I come from a history of verbal, physical, and sexual abuse. Mental illness runs in my family. I have gone through a large array of symptoms, from panic attacks to bouts of catatonia to hallucinations. I have been to the edge of hypersomnia and back. I’ve been given over 30 different types of medication in the last 5 years to treat my mental illness (I‘ve been on mental disability since 2004). My diagnosis has waxed and waned until finding it’s solid label of bipolar with schizotypal and borderline characteristics.
During my last major depressive episode, I found myself only being able to stay awake for 3 hours at a time, and sleeping 12-48 hours consecutively only to repeat the process. Months after inpatient treatment for suicidal ideation, I received electroconvulsive therapy. When I was released from the hospital I came to Pratt, whereupon I had the luck of becoming acquainted with the Prairie Independent Living Resource Center and all that they have to offer.
After the shock treatment, my short term memory was so dysfunctional I could barely unload a dishwasher without repetitive instruction; I was paranoid and hallucinating, having panic attacks; and I was still suffering from relentless suicidal ideation. I remember feeling already dead, having dissociated so as to not have to deal with the torment my daily living had become.
PILR was there for me. The people who work for PILR are a special bunch of people who are the most positive and encouraging and sincere I’ve ever come across. Having given up on hospitalization, I asked the people of PILR if I could stay in their waiting area during the day — for hours. I felt at the time that my suicidal ideation was nothing I wanted to be alone with. And they not only let me read and write in their waiting room, but they aided in my recovery like no other therapy I’ve ever received. Their constant encouragement, care, and kind words gradually lifted my spirits and gave me hope. They were understanding of my situation and they said they could help me with what I couldn’t handle, and they did just that. Step by step, PILR led me in the right direction: down the lighted path of recovery.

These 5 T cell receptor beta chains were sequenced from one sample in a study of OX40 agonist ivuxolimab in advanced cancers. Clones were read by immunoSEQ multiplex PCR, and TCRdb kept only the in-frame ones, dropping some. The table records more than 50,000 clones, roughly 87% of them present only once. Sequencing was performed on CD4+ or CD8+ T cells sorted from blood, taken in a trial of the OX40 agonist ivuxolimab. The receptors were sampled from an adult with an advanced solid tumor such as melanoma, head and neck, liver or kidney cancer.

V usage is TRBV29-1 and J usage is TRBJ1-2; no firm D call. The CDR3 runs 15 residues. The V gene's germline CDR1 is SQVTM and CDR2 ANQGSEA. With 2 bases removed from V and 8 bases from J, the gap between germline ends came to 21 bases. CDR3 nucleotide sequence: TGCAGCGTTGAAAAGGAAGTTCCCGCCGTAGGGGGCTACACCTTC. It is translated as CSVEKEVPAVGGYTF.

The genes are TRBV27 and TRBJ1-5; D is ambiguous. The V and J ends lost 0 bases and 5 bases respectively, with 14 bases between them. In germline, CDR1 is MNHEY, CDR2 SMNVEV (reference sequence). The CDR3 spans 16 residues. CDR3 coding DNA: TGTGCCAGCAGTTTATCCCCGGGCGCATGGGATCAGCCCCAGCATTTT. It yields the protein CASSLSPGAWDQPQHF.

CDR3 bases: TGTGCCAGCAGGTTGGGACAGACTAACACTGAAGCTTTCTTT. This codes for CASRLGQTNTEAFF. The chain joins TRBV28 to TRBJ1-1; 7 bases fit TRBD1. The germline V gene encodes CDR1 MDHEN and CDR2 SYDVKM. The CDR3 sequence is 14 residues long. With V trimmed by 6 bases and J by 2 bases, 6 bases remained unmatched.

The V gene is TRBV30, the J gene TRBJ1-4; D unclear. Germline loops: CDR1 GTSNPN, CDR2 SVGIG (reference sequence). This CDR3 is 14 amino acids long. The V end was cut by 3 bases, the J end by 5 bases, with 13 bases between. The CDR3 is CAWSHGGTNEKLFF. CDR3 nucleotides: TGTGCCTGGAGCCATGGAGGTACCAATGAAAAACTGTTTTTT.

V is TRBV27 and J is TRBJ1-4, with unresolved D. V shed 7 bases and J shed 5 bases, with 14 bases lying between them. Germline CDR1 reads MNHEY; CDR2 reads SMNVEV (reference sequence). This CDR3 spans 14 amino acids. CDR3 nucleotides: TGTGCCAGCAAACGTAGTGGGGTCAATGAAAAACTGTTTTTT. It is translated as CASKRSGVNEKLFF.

A member of PILR helped me with all of my mail; I tried to read it myself when I could force up the energy to open the letters, but at the time I could make no sense of the print. It was overwhelming and unintelligible. When phone calls needed to be made about bills (or anything else, for that matter), and I was incapable of having the organized thought required to hold a conversation, let alone understand what needed to be conversed, a PILR member helped me. One member even went out of his way to give me a file-organizer, and showed me how to use it. When I needed someone to advocate for me, PILR was there. One member drove me from Pratt to Hutchinson to speak directly to my psychiatrist, helping me to get on the meds I am on today, thus helping me become a functioning member of society. Thanks to the advocacy of PILR, I am no longer having panic attacks, bouts of catatonia, hallucinations or hypersomnia. Those ailments are things of the past.
PILR made me feel like I had a purpose. When they recognized that I was improving and could handle more on my own, they presented volunteer opportunities which directly led me to employment. Now, thanks to PILR, my suicidal ideation is minimal to none, I have a job, my billing issues have been settled, I’ve been taught how to review, handle and organize my mail on my own, and I know if I ever need support it’s not far away.
Also, now that I’m employed there is Job Club of which I am a member of, where I find support from those with similar disabilities. Overall, PILR has helped me to become a more independent individual, putting the ABLE into my disability.